It is not sufficient to only reduce the usage of antibiotics in an attempt to eliminate the existence of Methicillin Resistant Staphylococcus aureus (MRSA) at pig farms. This is the core message of Dr Els Broens, Wageningen UR, the Netherlands, who obtained her PhD with this study.
The bacteria managed to spread rapidly in the Dutch pig industry – and it is considered very likely that the widespread usage of antibiotics played a role in this spread.
In 2007, MRSA was found in 30% of pig farms – at the end of 2008 this level had grown to 75% of all farms, Broens said. Especially larger pig farms (500 sows and more) proved to be positive for MRSA.
The bacteria moved from farm to farm on animal transports – and many pigs get infected when being transported to the slaughterhouse too, as the bacteria may be present in other pigs or the animal transport vehicle. Pig producers and slaughterhouse staff can also become infected when dealing with live animals. Broens said there is no risk for employees working with dead pigs.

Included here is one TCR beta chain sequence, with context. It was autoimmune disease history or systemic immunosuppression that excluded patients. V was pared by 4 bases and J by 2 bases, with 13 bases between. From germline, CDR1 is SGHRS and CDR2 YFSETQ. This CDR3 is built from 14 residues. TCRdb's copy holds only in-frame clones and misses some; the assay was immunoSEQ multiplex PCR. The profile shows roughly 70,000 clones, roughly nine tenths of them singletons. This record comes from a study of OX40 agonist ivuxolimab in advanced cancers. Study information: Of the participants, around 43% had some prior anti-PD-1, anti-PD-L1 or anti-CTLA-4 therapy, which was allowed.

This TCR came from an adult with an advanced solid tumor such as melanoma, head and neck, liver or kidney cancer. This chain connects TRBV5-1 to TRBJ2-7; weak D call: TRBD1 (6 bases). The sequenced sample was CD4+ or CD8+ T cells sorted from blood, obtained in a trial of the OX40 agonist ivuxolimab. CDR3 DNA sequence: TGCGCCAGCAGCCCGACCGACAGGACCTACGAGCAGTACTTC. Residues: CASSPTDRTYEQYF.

To avoid the transfer of MRSA from pigs to humans, the bacteria ought to be tackled at its source – at the farm, she said. This means decreasing the use of antibiotics will not eliminate MRSA presence, as resistant bacteria populations can still spread and maintain themselves in pigs that are not fed antibiotics. Apart form a reduction of antibiotic usage, Broens called for more hygiene to prevent the spread on farms and between them. This would require a joint approach uniting producers, politicians, retailers and veterinarians.
Broens’ PhD study is called “Livestock-associated MRSA methicillin resistant Staphylococcus aureus in pigs – prevalence, risk factors and transmission dynamics.”